WASHINGTON — Democratic U.S. Rep. Henry Waxman, of California, a leading liberal who helped craft President Barack Obama’s landmark health care overhaul, said on Thursday he would retire from Congress at the end of this year.
After 40 years in Congress, Waxman, 74, said he is ready to move on. His career in politics included efforts to promote clean air, strengthen food safety laws, improve AIDS initiatives, bolster health care for the poor, lower drug prices and crack down on the tobacco industry.
“In 1974, I announced my first campaign for Congress,” Waxman said in a statement. “Today, I am announcing that I have run my last campaign. I will not seek re-election.”
As chairman of the House of Representatives Energy and Commerce Committee in Obama’s first term, Waxman helped the president develop and enact a sweeping overhaul of the U.S. health care system in a bid to provide insurance to millions of Americans without coverage.
Waxman also took a leading role in advancing White House-backed legislation to stem climate change. The bill passed the House but died in the Senate.
Waxman’s term as committee chairman ended in 2011 after Republicans won control of the House from Democrats, in part because of voter dissatisfaction with the president’s health care program, known as Obamacare.
Waxman is the second key ally of House Democratic Leader Nancy Pelosi to announce plans this month to retire, following Rep. George Miller, who is also from California.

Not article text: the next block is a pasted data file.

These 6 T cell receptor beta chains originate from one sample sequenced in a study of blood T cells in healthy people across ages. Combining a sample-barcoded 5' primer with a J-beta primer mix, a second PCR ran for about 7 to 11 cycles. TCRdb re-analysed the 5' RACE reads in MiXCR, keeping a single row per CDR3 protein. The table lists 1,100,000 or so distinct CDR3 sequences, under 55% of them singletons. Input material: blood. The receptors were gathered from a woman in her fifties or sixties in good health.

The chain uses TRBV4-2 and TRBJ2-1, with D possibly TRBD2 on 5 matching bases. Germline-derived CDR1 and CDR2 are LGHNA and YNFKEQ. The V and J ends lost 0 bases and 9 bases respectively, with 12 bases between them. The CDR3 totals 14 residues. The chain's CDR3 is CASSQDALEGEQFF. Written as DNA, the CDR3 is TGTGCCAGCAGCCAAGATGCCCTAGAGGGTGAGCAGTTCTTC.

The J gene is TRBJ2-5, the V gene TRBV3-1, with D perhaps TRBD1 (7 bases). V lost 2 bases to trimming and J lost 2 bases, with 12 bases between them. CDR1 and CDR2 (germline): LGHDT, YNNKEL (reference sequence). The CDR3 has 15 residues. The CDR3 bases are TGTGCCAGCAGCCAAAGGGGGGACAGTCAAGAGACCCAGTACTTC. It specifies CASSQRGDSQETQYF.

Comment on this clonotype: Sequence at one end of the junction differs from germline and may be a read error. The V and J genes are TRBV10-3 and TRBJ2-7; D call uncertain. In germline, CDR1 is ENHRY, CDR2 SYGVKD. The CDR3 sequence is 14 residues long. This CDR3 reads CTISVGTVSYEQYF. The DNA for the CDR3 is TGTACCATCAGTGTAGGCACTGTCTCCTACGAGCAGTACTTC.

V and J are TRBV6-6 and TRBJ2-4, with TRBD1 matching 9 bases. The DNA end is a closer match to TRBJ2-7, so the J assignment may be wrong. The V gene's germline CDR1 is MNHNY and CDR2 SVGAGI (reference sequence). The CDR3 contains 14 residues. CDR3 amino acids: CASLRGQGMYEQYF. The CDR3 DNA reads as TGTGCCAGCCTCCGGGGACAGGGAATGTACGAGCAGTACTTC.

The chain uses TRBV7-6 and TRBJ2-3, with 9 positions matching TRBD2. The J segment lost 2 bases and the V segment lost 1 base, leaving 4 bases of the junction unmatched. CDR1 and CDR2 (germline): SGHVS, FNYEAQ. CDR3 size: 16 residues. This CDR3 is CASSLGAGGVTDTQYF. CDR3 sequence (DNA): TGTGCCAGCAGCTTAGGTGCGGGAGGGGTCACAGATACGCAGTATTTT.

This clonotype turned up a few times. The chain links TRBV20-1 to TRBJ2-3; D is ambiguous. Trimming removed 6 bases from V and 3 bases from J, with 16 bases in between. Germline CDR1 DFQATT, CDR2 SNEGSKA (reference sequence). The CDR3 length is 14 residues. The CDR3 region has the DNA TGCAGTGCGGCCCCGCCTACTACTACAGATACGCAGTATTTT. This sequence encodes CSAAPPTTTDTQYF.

Pelosi hailed Waxman, declaring in a statement, “For the past four decades, Congressman Henry Waxman’s name has been synonymous with responsible action, extraordinary legislative skill, passionate public service, and bold leadership.”
Waxman became the seventh House Democrat to announce plans to retire at the end of the year rather than seek another term. Ten House Republicans are also retiring.
Republicans currently hold the House, 233-200, with three vacancies, and are expected to retain the chamber in the November elections.
Rep. Greg Walden of Oregon, chairman of the House Republican campaign committee, called Waxman’s decision to retire “a clear indication” that Democrats figure that they will not win back the House this year.
“Doesn’t mean that they aren’t going to keep trying,” Walden added.
Waxman, in his statement, said, “I am not leaving because I think House Democrats have no chance to retake the House,” and took a verbal shot at House Republicans, saying, they have “no compelling vision for the future.”
“The public understands this, and I am confident that the Democrats can regain control of the House,” Waxman said. “The reason for my decision (to retire from Congress at the end of the year) is simple.”
“After 40 years in Congress, it’s time for someone else to have the chance to make his or her mark, ideally someone who is young enough to make the long-term commitment that’s required for real legislative success,” Waxman said.
“I still feel youthful and energetic, but I recognize if I want to experience a life outside of Congress, I need to start soon,” the 74-year-old lawmaker said.